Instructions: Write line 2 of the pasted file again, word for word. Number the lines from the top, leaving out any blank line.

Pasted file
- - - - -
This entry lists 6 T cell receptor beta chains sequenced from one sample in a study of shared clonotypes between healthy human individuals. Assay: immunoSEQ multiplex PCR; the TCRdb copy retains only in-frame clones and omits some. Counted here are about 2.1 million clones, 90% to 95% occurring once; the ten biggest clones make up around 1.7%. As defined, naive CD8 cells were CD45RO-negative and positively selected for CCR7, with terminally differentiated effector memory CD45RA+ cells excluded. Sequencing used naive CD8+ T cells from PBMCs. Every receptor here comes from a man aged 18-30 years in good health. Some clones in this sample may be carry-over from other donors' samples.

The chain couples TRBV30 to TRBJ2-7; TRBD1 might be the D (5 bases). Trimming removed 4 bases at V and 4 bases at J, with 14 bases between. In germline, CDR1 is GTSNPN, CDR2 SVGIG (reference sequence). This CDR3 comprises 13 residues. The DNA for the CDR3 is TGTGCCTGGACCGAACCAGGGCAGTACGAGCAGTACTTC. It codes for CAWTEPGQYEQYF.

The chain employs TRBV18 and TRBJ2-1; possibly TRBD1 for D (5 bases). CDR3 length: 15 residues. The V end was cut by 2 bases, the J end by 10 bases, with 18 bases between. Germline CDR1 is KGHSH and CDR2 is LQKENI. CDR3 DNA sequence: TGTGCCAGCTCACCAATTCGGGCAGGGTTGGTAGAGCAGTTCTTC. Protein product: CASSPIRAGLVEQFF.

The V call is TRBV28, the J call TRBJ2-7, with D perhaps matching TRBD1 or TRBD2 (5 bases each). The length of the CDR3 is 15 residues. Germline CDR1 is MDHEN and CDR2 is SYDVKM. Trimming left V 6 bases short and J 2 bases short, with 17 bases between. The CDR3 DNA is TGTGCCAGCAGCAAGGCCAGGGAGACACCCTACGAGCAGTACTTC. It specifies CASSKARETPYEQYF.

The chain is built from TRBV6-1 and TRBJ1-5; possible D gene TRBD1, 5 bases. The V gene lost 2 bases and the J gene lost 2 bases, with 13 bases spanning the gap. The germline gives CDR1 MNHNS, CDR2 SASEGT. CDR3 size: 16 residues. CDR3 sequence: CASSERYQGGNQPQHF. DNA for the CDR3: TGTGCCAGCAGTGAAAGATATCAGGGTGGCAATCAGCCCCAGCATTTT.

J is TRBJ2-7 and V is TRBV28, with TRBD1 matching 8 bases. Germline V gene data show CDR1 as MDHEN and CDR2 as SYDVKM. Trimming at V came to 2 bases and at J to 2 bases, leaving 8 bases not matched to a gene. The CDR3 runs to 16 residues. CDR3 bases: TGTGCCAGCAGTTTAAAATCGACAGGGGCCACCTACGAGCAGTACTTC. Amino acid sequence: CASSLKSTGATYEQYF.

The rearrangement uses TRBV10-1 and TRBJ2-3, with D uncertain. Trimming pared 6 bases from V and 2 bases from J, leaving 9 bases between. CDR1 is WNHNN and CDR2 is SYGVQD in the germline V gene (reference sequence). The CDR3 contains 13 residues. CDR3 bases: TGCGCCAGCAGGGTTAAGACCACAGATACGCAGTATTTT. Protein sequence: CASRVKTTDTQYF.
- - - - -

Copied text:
The chain couples TRBV30 to TRBJ2-7; TRBD1 might be the D (5 bases). Trimming removed 4 bases at V and 4 bases at J, with 14 bases between. In germline, CDR1 is GTSNPN, CDR2 SVGIG (reference sequence). This CDR3 comprises 13 residues. The DNA for the CDR3 is TGTGCCTGGACCGAACCAGGGCAGTACGAGCAGTACTTC. It codes for CAWTEPGQYEQYF.